Bottom line is that the law was quashed, meaning that the existing law on RTVSLO, crafted by SDS’ very own chief bulldog Branko Grims remains in effect. The coalition lost this round decisively and without reprieve. Well, without immediate reprieve, at least. Legislation stipulates that following a referendum, no change to a particular law can be attempted for a year. With PM Pahor’s government popularity points hitting the low end of the twenties, the defeat only reiterates what the opinion polls say. Furthermore, this is also major policy defeat for the coalition which put revamping of the law and limiting political influence over the institution high on its agenda.

Carte blanche

Rejection of the law threatens to open a Pandora’s box of pressure being brought to bear on RTVSLO once again. The existing law allows for it and the referendum result now gives the ruling coalition almost a carte blanche to shape the institution according to its own image, just as Janša’s government did after the 2007 referendum on the same issue (when the current law was confirmed). An overwhelming majority of members of Programming and Supervisory boards will still be appointed by the parliamentary majority. This means it is up to good will of politicians to decide whether board members will be people who know what TV and radio are, or people who will more or less faithfully follow party directives. And being dependant on good will of politicians is never a good thing. RTVSLO thus remains a state media and is eons away from becoming public.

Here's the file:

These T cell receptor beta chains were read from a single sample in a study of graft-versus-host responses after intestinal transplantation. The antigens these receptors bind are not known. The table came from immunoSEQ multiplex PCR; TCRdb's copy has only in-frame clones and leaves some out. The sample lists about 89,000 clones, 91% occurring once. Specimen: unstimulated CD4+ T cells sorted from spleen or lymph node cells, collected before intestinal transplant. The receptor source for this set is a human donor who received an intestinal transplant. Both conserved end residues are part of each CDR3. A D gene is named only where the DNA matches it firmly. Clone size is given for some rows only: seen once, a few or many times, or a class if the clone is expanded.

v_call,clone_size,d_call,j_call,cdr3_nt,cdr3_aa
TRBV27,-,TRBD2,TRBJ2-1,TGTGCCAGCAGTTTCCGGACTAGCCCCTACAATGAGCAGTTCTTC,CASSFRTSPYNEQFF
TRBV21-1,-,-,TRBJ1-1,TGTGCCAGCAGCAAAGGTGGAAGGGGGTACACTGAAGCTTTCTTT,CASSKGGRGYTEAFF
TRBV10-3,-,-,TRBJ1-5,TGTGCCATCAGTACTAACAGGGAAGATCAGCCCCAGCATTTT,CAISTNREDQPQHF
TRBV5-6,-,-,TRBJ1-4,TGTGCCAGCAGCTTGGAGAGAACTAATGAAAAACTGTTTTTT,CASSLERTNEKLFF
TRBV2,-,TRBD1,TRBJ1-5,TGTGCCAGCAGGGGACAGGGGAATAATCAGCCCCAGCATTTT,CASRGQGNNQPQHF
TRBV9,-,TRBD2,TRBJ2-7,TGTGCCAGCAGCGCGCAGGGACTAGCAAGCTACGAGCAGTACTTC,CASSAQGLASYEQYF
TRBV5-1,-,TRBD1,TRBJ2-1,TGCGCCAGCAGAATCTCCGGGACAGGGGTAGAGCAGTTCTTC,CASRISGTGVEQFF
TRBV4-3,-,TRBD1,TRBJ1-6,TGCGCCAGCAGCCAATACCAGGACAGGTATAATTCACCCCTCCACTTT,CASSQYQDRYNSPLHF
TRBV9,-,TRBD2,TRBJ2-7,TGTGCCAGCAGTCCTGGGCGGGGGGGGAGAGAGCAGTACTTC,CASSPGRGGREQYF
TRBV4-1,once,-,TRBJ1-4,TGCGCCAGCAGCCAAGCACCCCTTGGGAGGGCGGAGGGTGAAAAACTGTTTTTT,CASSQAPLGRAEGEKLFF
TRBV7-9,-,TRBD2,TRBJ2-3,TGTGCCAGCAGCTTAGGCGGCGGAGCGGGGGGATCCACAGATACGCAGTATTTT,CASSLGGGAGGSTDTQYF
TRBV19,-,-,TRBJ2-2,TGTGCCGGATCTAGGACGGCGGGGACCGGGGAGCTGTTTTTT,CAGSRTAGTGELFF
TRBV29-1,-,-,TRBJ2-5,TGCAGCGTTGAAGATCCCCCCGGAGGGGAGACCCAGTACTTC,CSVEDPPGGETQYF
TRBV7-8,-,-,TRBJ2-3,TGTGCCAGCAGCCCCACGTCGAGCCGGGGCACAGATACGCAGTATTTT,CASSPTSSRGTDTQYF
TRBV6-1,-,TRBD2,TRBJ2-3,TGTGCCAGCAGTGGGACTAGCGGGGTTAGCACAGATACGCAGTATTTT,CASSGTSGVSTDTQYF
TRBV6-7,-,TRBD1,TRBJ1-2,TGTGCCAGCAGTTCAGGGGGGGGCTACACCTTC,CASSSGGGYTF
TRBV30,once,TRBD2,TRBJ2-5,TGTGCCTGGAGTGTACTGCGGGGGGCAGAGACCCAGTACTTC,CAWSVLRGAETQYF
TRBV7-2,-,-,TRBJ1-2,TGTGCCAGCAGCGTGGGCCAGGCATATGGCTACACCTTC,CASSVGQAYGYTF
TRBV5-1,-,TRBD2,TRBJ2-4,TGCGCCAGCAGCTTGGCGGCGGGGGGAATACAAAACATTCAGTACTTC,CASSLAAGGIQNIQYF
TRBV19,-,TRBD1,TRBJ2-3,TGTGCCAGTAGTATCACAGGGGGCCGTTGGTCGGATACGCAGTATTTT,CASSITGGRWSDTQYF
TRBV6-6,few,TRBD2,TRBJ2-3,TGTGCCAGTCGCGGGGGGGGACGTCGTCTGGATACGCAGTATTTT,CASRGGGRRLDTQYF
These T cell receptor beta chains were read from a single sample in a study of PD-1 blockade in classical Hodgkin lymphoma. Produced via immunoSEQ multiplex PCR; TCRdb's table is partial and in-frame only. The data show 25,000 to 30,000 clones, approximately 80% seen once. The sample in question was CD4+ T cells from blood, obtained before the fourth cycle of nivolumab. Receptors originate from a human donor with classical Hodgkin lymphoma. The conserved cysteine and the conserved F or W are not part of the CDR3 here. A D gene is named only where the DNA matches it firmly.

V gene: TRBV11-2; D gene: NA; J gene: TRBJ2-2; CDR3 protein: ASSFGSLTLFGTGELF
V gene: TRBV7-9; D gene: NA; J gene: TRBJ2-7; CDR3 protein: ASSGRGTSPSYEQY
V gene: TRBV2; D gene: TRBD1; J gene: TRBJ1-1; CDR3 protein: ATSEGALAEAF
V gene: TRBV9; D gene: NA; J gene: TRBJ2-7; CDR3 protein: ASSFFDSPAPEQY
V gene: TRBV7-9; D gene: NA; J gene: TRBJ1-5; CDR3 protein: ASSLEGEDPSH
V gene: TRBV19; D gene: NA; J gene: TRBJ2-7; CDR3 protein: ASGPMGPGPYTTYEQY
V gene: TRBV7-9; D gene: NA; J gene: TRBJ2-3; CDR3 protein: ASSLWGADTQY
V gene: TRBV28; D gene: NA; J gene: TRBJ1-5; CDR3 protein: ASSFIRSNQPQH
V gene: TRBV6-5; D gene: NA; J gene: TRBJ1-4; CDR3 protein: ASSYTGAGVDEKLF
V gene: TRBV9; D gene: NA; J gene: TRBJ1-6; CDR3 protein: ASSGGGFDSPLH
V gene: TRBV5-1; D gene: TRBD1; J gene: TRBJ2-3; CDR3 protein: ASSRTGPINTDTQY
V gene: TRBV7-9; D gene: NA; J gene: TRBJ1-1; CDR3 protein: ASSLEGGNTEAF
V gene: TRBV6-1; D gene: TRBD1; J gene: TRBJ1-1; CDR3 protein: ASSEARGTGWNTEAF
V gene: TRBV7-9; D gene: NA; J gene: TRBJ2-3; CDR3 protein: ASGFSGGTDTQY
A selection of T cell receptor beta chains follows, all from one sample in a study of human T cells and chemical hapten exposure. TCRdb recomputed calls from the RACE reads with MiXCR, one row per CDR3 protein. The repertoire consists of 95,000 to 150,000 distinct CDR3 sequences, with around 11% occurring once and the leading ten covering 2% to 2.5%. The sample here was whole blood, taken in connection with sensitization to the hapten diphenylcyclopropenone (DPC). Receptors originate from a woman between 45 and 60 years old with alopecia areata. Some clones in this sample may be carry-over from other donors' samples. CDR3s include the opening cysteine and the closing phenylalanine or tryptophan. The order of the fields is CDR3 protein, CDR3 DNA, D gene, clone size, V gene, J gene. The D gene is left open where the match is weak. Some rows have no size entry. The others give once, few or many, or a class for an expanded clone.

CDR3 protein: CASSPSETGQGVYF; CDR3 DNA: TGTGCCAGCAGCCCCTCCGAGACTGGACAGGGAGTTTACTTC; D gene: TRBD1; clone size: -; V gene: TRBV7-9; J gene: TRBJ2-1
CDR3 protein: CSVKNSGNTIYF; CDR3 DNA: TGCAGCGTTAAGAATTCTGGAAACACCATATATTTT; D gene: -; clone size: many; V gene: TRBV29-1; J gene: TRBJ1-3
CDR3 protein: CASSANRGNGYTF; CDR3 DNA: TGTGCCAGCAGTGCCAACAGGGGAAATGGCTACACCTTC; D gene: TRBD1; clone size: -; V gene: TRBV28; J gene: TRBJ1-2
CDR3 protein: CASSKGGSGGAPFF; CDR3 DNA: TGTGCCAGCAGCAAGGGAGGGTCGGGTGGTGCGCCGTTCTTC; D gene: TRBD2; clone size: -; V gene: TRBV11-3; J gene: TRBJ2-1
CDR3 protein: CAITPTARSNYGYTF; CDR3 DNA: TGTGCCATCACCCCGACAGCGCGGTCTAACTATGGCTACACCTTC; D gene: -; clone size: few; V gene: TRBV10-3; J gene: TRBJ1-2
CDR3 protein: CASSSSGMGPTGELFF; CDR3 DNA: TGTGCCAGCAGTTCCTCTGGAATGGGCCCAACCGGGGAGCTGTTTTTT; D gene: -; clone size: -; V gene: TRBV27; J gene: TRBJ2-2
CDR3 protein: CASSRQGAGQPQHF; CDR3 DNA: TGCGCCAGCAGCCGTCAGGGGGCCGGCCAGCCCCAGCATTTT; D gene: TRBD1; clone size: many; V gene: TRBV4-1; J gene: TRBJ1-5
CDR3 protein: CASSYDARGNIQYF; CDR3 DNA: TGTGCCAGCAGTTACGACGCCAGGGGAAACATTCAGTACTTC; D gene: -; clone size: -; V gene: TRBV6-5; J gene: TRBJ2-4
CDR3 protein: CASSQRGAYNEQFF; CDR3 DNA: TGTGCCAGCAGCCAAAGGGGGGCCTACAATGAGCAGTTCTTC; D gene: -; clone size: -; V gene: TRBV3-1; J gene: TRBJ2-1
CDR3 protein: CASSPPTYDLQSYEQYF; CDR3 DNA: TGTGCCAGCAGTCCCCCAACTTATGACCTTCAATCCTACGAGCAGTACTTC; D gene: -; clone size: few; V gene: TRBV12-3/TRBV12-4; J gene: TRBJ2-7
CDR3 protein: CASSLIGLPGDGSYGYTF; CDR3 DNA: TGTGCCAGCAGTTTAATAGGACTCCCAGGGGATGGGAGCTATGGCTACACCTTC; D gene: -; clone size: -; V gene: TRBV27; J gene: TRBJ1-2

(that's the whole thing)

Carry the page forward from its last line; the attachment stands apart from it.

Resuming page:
However. While resounding, the defeat is not catastrophe for the coalition. Immediately after declaring victory, Janez Janša and his SDS called for Minister of Culture Majda Širca to resign. This was later (predictably) expanded to a claim that the entire government led by Borut Pahor should resign, since they are wasting time on trivial matters, such as the new law. Following government resignation, sayeth the SDS, early election should be called.

Same old, same old

Pengovsky will not go again over why it is next to impossible to call early elections in Slovenia. But constant calls for early elections are becoming really old really fast and only prove that SDS in fact has no serious alternative on how to handle the general situation Slovenia is in right now other than the fact that it is them who should be in power.

Which brings to the next issue at hand. Despite clinching a victory, the SDS can be far from happy. Having thrown shitload of mud in the general direction of Pahor’s government and in the specific direction of minister Širca, despite trying hard to galvanise the vote, less than 15 percent of people showed up at the voting booth and of that less than three quarters voted in line with SDS’ position (a no vote). Even if we assume that everyone who voted against is a SDS supporter (which is not the case), this means that the die-hard base of Janša’s party ammounts to less than 12 percent of Slovene voters. While still a number to be reckoned with, this shows a marked decline in both power and reach of SDS, which – this must be said – is leading the opinion polls for some time now.